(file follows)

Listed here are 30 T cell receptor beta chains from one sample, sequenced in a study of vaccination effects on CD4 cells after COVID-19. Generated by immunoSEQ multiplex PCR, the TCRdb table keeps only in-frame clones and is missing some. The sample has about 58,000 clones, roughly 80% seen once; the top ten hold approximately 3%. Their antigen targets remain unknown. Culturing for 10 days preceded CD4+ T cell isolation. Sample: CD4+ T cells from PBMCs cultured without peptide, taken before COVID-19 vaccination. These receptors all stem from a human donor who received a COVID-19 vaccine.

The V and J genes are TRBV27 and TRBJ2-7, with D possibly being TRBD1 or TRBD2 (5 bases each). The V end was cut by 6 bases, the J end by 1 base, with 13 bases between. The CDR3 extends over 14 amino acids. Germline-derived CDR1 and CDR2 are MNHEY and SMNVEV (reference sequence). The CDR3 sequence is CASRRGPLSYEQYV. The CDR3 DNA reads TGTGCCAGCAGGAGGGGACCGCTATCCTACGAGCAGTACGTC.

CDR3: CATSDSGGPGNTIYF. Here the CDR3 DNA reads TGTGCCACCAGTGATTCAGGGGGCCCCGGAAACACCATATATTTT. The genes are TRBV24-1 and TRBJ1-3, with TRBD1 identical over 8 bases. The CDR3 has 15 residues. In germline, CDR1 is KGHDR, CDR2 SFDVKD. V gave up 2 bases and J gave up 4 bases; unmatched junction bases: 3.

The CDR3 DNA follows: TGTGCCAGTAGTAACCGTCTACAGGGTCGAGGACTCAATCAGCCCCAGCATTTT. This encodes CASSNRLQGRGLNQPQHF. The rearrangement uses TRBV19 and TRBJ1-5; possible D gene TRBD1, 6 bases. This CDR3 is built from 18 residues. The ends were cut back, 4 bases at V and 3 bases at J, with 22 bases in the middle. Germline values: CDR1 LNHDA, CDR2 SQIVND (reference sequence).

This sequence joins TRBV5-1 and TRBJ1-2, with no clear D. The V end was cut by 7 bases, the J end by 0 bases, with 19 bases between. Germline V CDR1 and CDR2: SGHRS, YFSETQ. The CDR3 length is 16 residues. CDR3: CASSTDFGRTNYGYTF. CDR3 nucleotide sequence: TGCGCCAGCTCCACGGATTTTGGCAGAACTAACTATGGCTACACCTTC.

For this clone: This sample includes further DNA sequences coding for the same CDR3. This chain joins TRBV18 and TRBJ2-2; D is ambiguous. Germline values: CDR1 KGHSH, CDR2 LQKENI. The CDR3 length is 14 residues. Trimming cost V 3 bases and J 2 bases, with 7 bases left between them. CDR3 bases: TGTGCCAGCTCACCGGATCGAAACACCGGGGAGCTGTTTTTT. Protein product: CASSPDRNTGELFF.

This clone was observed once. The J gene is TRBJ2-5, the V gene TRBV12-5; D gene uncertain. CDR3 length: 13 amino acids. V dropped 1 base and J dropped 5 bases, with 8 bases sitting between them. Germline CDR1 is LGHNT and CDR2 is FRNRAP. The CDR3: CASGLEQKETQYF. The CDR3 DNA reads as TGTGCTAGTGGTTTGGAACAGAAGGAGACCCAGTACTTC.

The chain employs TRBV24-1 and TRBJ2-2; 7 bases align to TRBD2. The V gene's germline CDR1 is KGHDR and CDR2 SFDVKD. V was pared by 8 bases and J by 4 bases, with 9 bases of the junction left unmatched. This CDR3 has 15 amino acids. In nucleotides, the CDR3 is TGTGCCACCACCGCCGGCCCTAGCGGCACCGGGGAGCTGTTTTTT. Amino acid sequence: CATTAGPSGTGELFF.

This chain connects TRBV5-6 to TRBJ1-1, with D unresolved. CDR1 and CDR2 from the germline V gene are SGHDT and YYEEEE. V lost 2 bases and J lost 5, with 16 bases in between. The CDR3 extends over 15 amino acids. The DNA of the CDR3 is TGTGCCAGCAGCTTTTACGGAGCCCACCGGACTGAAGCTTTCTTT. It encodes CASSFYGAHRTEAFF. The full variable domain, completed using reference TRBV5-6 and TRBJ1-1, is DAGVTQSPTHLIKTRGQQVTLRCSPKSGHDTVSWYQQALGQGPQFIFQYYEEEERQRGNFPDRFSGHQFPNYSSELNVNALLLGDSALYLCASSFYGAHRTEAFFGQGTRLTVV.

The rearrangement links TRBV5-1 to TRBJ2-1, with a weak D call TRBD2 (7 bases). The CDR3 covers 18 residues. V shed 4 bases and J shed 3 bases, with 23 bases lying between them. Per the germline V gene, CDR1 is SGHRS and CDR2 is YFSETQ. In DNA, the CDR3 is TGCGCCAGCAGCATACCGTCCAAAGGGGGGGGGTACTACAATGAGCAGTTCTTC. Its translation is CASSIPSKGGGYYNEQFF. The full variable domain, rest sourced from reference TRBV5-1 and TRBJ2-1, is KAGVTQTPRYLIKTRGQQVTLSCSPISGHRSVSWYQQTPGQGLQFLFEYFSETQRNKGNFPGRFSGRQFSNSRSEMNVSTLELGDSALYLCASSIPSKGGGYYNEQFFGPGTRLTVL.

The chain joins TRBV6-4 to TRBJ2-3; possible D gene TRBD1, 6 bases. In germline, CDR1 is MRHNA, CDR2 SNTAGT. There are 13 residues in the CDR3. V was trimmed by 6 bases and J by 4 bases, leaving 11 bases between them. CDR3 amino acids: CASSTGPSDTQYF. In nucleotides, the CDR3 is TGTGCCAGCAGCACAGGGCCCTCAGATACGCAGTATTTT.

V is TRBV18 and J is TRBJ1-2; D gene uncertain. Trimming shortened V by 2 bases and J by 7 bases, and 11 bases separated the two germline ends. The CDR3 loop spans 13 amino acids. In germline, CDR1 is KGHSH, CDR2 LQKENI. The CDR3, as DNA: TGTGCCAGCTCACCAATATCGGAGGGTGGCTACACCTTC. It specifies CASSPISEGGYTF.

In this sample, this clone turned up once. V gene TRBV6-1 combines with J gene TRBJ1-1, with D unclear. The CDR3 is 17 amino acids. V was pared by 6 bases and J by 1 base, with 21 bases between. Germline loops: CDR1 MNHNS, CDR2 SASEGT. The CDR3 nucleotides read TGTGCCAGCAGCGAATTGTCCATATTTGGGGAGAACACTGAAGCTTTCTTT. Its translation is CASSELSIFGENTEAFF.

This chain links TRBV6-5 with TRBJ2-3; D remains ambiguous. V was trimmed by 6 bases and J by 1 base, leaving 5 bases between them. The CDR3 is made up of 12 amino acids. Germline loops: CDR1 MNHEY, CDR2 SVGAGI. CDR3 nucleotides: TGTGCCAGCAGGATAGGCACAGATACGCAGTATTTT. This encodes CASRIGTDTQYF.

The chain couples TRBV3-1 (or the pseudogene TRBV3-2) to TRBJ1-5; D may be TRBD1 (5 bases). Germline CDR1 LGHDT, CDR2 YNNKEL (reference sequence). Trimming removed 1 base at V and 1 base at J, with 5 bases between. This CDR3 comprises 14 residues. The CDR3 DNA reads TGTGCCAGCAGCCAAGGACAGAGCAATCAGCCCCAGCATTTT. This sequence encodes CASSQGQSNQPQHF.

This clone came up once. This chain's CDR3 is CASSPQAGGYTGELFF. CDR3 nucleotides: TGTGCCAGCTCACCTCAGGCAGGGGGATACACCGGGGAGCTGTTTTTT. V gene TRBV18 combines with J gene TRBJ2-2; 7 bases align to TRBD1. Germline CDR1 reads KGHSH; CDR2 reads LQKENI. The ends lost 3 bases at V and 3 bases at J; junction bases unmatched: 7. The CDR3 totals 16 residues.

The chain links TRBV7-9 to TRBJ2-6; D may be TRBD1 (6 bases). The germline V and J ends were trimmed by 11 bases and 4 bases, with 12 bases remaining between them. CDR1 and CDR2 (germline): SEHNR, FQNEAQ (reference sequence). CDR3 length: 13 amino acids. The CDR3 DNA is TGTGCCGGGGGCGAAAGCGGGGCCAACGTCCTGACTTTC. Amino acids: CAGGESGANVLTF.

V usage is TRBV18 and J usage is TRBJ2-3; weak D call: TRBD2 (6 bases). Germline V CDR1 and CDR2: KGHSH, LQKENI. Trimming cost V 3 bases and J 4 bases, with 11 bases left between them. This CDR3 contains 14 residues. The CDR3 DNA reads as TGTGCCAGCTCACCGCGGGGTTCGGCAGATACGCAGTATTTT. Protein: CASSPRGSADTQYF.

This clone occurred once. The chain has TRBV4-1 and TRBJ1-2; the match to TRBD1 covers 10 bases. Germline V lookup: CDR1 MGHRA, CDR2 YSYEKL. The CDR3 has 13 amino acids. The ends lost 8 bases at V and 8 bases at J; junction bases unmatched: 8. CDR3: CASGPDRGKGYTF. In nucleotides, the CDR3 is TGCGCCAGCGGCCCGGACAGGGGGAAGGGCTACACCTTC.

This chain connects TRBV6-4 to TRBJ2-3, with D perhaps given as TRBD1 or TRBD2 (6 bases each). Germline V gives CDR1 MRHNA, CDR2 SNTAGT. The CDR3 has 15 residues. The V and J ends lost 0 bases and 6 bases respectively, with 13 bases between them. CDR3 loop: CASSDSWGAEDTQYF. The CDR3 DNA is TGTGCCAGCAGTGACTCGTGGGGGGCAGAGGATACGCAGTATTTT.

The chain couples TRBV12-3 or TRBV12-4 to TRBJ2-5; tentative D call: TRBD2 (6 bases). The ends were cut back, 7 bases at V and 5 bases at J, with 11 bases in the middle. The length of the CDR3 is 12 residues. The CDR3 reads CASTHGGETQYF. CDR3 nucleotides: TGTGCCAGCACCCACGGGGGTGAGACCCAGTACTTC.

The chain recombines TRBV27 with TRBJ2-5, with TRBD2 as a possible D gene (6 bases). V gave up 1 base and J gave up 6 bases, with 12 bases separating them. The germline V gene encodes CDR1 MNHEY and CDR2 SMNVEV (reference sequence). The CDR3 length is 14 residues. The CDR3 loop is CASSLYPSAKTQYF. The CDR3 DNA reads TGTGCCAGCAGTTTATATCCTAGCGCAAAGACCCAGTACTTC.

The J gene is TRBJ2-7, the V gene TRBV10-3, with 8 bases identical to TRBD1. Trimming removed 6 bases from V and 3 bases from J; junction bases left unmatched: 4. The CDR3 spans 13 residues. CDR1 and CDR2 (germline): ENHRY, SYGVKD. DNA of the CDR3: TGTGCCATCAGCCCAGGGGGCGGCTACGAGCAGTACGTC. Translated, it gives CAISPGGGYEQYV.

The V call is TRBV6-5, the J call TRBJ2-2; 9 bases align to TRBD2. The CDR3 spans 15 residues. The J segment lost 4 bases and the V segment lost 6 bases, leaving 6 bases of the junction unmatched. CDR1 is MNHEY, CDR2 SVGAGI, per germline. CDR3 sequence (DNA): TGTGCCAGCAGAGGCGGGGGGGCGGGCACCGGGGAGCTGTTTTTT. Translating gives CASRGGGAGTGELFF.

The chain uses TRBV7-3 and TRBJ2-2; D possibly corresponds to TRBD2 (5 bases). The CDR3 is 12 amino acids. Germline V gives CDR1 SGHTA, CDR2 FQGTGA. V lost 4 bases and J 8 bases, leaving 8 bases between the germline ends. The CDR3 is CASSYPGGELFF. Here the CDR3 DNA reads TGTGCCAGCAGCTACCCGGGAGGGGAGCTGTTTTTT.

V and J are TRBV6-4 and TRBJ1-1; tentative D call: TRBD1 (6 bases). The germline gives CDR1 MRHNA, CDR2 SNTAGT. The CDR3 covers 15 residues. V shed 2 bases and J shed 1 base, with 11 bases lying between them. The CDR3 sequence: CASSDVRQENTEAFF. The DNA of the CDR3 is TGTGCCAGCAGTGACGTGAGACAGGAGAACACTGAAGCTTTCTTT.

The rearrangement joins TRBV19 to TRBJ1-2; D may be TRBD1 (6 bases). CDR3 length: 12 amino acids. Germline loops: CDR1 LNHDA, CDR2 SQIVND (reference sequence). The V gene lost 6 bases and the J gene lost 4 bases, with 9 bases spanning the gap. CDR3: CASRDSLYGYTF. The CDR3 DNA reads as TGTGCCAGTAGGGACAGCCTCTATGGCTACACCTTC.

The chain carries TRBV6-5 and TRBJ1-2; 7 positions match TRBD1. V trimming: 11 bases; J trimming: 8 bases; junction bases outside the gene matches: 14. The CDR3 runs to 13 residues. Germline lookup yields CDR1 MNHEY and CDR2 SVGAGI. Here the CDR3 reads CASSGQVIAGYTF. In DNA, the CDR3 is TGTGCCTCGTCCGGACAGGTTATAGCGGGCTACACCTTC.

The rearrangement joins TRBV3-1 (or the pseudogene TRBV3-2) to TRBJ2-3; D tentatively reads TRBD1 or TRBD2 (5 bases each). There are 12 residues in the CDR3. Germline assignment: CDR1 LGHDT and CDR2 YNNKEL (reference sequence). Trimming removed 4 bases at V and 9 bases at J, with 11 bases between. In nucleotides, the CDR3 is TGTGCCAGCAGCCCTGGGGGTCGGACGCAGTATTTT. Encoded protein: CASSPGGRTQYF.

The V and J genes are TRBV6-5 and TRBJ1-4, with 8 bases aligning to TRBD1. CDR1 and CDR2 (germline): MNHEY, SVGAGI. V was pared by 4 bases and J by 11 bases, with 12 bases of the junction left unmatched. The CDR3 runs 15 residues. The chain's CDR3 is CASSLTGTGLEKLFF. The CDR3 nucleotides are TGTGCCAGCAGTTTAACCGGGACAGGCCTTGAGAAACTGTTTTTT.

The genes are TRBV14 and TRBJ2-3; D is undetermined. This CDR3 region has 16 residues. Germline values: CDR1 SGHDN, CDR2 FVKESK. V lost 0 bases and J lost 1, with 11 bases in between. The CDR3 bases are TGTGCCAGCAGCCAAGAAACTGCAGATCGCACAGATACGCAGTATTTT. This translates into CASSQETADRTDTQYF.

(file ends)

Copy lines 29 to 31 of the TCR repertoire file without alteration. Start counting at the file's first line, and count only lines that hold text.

The rearrangement joins TRBV3-1 (or the pseudogene TRBV3-2) to TRBJ2-3; D tentatively reads TRBD1 or TRBD2 (5 bases each). There are 12 residues in the CDR3. Germline assignment: CDR1 LGHDT and CDR2 YNNKEL (reference sequence). Trimming removed 4 bases at V and 9 bases at J, with 11 bases between. In nucleotides, the CDR3 is TGTGCCAGCAGCCCTGGGGGTCGGACGCAGTATTTT. Encoded protein: CASSPGGRTQYF.

The V and J genes are TRBV6-5 and TRBJ1-4, with 8 bases aligning to TRBD1. CDR1 and CDR2 (germline): MNHEY, SVGAGI. V was pared by 4 bases and J by 11 bases, with 12 bases of the junction left unmatched. The CDR3 runs 15 residues. The chain's CDR3 is CASSLTGTGLEKLFF. The CDR3 nucleotides are TGTGCCAGCAGTTTAACCGGGACAGGCCTTGAGAAACTGTTTTTT.

The genes are TRBV14 and TRBJ2-3; D is undetermined. This CDR3 region has 16 residues. Germline values: CDR1 SGHDN, CDR2 FVKESK. V lost 0 bases and J lost 1, with 11 bases in between. The CDR3 bases are TGTGCCAGCAGCCAAGAAACTGCAGATCGCACAGATACGCAGTATTTT. This translates into CASSQETADRTDTQYF.